For 51 years, the Super Bowl has been played between two teams on a neutral site. But the Minnesota Vikings are on the verge of breaking that trend. All that stands in their way is a trip to Philadelphia this weekend to play the Eagles. As per sportsbettingdime.com, the odds of the Vikings becoming the first team to play in a home Super Bowl are 3/2.
On Sunday night the Vikings won an improbable victory in front of a crowd of more than 66,000 mostly purple-clad fans at U.S. Bank Stadium. During the first half, Drew Brees was clearly hampered by the crowd noise when the New Orleans offense was on the field. According to some reports during the game, the noise in the stadium reached a 118 decibel level, with cameras even shaking at times when the stadium crowd engaged in the “Skol Chant.” In addition to the crowd element, the indoor field affords Minnesota perfect field and weather conditions, advantages Minnesota won’t have at Lincoln Financial Field this coming Sunday evening.
If the Vikings are going to achieve their goal of playing in a Super Bowl in their own stadium, they are going to have to find a way to work around and, when possible, nullify at least some elements of the Eagles’ home-field advantage. Temperatures on Sunday night in Philadelphia, though not as warm as inside the Vikings’ indoor stadium, will be fairly mild for January, in the 40s at kickoff so the NFC Championship game won’t be an Ice Bowl. Wind, however, could be a factor in the kicking game, which has not been as consistent as Minnesota might like.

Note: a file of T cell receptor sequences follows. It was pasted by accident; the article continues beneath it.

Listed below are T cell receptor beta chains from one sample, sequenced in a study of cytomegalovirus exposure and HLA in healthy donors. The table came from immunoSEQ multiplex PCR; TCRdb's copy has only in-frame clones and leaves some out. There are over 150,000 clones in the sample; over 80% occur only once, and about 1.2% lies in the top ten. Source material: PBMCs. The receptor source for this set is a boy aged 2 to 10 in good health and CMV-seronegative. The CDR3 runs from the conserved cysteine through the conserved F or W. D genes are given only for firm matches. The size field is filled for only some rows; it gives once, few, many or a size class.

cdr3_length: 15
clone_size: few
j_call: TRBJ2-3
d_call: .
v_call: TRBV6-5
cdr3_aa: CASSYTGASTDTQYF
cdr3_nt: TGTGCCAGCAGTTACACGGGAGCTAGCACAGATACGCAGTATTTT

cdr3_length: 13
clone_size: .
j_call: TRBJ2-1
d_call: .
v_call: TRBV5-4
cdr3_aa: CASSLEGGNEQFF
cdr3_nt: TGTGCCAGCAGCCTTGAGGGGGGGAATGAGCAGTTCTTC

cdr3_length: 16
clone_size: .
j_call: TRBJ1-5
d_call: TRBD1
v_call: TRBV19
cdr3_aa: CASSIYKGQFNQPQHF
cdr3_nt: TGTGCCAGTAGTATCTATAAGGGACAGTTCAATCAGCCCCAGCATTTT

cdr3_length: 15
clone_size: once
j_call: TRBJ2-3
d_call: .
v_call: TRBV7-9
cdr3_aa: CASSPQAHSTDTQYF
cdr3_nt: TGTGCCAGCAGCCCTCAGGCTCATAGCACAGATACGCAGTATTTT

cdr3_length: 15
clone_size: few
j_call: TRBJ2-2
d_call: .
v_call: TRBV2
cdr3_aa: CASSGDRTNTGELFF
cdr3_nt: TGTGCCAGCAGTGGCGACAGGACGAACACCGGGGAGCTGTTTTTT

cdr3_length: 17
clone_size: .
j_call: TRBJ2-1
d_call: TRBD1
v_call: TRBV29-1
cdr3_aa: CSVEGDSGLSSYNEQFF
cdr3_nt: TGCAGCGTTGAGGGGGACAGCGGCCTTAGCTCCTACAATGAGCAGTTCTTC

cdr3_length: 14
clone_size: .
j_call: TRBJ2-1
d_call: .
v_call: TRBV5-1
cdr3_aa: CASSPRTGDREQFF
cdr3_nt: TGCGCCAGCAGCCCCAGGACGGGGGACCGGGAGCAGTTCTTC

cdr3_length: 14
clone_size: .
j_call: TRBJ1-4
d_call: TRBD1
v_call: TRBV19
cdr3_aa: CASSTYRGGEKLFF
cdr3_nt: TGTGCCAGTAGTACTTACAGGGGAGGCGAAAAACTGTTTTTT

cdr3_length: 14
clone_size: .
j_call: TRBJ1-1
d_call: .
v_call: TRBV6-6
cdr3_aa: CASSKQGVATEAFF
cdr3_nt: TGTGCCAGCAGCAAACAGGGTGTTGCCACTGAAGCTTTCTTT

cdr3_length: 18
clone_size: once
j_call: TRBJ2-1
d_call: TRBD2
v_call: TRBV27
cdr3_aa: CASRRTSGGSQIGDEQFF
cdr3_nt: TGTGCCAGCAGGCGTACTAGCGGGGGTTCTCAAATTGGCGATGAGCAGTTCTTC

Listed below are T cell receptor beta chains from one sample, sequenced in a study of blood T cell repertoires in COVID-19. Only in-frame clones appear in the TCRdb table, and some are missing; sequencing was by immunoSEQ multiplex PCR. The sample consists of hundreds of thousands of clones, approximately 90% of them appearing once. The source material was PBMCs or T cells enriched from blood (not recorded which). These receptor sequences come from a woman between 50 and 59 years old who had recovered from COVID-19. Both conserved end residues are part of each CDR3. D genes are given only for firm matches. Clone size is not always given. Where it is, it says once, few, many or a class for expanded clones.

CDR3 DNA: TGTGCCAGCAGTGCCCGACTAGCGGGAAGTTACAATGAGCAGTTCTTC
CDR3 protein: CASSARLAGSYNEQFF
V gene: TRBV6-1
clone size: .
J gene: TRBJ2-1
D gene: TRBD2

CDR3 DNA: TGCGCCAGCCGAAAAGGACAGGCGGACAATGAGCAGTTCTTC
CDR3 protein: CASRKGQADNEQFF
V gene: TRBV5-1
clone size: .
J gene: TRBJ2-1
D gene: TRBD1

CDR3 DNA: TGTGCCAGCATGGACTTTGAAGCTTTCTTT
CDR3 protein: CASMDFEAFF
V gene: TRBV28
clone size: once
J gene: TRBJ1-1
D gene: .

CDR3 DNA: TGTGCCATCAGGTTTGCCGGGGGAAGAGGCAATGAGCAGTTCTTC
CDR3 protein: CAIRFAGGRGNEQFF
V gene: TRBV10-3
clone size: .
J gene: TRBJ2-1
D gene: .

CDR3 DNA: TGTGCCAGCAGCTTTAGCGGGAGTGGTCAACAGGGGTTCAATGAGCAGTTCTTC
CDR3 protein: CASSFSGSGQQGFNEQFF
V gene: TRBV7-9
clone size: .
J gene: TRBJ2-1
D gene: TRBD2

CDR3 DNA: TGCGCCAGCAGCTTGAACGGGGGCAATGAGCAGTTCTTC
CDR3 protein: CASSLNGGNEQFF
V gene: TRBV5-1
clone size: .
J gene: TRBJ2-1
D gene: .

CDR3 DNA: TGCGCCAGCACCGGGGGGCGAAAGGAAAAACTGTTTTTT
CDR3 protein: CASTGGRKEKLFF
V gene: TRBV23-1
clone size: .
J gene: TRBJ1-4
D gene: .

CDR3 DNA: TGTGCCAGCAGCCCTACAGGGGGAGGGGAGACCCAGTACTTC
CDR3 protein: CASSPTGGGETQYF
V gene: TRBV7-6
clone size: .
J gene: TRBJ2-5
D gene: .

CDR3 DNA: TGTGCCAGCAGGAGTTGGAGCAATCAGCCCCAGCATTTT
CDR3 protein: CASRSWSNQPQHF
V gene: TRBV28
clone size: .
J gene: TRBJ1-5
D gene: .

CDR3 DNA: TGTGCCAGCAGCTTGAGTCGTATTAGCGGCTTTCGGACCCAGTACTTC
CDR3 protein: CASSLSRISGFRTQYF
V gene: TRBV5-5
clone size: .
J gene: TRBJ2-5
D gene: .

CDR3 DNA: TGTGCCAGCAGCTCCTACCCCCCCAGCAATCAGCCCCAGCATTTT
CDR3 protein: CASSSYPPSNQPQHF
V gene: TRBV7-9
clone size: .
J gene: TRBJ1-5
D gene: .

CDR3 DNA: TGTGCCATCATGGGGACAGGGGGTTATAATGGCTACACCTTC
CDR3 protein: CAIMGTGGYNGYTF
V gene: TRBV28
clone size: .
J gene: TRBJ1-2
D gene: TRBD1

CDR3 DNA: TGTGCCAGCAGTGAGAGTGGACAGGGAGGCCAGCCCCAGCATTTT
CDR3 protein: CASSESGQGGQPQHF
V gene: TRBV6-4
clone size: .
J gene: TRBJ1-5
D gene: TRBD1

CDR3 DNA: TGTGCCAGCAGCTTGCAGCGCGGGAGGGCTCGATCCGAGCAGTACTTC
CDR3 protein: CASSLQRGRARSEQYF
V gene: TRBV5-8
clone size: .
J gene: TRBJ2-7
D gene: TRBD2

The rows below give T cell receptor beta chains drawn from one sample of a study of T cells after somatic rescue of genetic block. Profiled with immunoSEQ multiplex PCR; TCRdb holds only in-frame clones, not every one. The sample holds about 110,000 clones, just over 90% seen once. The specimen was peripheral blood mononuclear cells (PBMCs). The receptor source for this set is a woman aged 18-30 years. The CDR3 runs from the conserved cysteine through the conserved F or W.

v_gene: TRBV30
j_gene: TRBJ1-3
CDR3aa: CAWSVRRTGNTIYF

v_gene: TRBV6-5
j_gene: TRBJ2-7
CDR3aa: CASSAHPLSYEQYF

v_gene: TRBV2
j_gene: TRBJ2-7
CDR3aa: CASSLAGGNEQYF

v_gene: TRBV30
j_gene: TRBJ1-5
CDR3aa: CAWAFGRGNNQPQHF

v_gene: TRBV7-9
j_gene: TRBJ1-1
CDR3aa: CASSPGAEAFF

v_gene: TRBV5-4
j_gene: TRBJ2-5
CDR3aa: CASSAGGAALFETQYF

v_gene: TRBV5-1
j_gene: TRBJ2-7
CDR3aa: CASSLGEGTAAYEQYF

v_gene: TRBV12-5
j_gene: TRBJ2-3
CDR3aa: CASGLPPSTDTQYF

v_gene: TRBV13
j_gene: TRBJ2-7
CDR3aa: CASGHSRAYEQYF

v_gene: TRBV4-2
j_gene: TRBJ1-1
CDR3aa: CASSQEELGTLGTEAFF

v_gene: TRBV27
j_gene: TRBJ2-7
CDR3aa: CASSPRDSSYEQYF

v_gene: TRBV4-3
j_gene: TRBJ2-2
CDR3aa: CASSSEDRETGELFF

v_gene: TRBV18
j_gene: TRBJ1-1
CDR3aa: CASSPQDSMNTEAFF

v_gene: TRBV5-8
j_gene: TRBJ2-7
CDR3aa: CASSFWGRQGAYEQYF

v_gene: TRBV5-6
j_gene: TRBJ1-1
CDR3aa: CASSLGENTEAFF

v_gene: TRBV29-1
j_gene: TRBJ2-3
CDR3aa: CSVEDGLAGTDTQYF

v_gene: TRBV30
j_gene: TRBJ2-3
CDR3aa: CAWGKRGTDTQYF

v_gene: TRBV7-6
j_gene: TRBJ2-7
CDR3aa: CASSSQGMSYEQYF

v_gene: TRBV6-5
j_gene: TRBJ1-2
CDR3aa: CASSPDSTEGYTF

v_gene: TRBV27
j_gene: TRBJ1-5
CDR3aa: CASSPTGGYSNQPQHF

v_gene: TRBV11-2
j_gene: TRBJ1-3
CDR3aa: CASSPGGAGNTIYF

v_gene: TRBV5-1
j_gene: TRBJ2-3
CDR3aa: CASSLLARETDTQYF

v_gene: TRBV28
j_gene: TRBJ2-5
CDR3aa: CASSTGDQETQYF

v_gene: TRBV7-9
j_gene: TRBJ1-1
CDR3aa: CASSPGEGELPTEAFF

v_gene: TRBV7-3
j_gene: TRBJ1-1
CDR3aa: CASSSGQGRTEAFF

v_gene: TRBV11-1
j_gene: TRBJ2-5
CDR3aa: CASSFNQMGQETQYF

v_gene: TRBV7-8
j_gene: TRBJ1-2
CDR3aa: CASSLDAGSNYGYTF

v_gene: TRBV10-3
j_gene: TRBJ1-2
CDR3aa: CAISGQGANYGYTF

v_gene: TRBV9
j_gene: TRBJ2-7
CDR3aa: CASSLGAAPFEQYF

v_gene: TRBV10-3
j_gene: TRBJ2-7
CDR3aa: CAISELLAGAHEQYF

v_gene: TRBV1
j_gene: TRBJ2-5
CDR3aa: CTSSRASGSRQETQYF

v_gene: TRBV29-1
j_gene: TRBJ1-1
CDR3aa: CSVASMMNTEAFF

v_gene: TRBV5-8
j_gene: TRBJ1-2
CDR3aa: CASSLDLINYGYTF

When addressing the press this week, Minnesota’s head coach Mike Zimmer emphasized the field conditions in Philadelphia as an element that the team needed account for in their game plans and equipment. Poor field conditions could put added importance on Minnesota’s running game which accounted for two of Minnesota’s touchdowns against the Saints. Scoring early may help limit the raucous Philadelphia crowd’s impact when the Vikings are on offense. Minnesota’s defense will need to redeem itself with a solid performance after allowing the Saints to erase the Vikings’ 17-point lead. Fortunately, Zimmer’s defense has done well on the road this year, helping the Vikings to win six of eight road games and proving the saying “defense travels”.